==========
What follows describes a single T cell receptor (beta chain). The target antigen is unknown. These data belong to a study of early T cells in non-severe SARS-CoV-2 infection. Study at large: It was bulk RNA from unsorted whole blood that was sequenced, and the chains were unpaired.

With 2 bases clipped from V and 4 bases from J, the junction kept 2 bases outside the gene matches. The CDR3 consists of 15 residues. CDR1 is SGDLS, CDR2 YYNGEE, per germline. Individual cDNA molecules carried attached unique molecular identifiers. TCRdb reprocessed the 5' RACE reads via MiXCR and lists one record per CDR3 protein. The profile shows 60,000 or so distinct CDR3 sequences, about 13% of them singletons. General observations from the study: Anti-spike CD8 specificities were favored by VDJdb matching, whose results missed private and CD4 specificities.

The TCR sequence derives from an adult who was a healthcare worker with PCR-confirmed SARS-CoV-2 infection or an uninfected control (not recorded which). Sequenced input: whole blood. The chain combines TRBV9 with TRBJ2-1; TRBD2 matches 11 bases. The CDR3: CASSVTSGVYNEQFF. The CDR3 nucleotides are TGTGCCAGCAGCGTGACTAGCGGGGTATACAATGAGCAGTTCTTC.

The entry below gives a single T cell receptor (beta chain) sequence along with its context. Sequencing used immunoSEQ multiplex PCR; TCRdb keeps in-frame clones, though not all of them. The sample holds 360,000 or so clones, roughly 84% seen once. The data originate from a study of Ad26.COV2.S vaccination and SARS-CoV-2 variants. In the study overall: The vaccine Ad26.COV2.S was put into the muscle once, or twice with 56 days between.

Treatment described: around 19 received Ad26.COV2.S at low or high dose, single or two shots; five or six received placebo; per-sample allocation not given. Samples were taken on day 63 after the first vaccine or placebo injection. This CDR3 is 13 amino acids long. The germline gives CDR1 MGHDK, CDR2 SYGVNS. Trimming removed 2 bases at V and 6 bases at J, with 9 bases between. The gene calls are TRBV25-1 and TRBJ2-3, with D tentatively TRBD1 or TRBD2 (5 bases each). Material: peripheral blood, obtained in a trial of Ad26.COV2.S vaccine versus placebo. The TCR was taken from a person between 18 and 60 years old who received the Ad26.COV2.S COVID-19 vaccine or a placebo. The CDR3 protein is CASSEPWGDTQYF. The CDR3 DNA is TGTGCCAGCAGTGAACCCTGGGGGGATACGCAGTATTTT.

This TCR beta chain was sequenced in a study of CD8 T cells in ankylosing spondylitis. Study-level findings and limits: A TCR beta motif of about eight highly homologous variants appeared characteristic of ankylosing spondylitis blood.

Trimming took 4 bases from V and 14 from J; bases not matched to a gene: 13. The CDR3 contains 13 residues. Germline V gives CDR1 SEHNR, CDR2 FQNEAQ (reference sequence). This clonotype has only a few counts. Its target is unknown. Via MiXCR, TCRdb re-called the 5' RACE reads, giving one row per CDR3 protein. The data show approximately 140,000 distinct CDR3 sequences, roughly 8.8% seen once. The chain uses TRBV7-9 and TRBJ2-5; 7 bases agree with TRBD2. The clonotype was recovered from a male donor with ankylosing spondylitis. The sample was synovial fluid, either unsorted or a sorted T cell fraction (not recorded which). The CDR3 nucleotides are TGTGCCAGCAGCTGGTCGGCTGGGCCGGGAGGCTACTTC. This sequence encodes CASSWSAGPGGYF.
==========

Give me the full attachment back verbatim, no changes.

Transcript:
What follows describes a single T cell receptor (beta chain). The target antigen is unknown. These data belong to a study of early T cells in non-severe SARS-CoV-2 infection. Study at large: It was bulk RNA from unsorted whole blood that was sequenced, and the chains were unpaired.

With 2 bases clipped from V and 4 bases from J, the junction kept 2 bases outside the gene matches. The CDR3 consists of 15 residues. CDR1 is SGDLS, CDR2 YYNGEE, per germline. Individual cDNA molecules carried attached unique molecular identifiers. TCRdb reprocessed the 5' RACE reads via MiXCR and lists one record per CDR3 protein. The profile shows 60,000 or so distinct CDR3 sequences, about 13% of them singletons. General observations from the study: Anti-spike CD8 specificities were favored by VDJdb matching, whose results missed private and CD4 specificities.

The TCR sequence derives from an adult who was a healthcare worker with PCR-confirmed SARS-CoV-2 infection or an uninfected control (not recorded which). Sequenced input: whole blood. The chain combines TRBV9 with TRBJ2-1; TRBD2 matches 11 bases. The CDR3: CASSVTSGVYNEQFF. The CDR3 nucleotides are TGTGCCAGCAGCGTGACTAGCGGGGTATACAATGAGCAGTTCTTC.

The entry below gives a single T cell receptor (beta chain) sequence along with its context. Sequencing used immunoSEQ multiplex PCR; TCRdb keeps in-frame clones, though not all of them. The sample holds 360,000 or so clones, roughly 84% seen once. The data originate from a study of Ad26.COV2.S vaccination and SARS-CoV-2 variants. In the study overall: The vaccine Ad26.COV2.S was put into the muscle once, or twice with 56 days between.

Treatment described: around 19 received Ad26.COV2.S at low or high dose, single or two shots; five or six received placebo; per-sample allocation not given. Samples were taken on day 63 after the first vaccine or placebo injection. This CDR3 is 13 amino acids long. The germline gives CDR1 MGHDK, CDR2 SYGVNS. Trimming removed 2 bases at V and 6 bases at J, with 9 bases between. The gene calls are TRBV25-1 and TRBJ2-3, with D tentatively TRBD1 or TRBD2 (5 bases each). Material: peripheral blood, obtained in a trial of Ad26.COV2.S vaccine versus placebo. The TCR was taken from a person between 18 and 60 years old who received the Ad26.COV2.S COVID-19 vaccine or a placebo. The CDR3 protein is CASSEPWGDTQYF. The CDR3 DNA is TGTGCCAGCAGTGAACCCTGGGGGGATACGCAGTATTTT.

This TCR beta chain was sequenced in a study of CD8 T cells in ankylosing spondylitis. Study-level findings and limits: A TCR beta motif of about eight highly homologous variants appeared characteristic of ankylosing spondylitis blood.

Trimming took 4 bases from V and 14 from J; bases not matched to a gene: 13. The CDR3 contains 13 residues. Germline V gives CDR1 SEHNR, CDR2 FQNEAQ (reference sequence). This clonotype has only a few counts. Its target is unknown. Via MiXCR, TCRdb re-called the 5' RACE reads, giving one row per CDR3 protein. The data show approximately 140,000 distinct CDR3 sequences, roughly 8.8% seen once. The chain uses TRBV7-9 and TRBJ2-5; 7 bases agree with TRBD2. The clonotype was recovered from a male donor with ankylosing spondylitis. The sample was synovial fluid, either unsorted or a sorted T cell fraction (not recorded which). The CDR3 nucleotides are TGTGCCAGCAGCTGGTCGGCTGGGCCGGGAGGCTACTTC. This sequence encodes CASSWSAGPGGYF.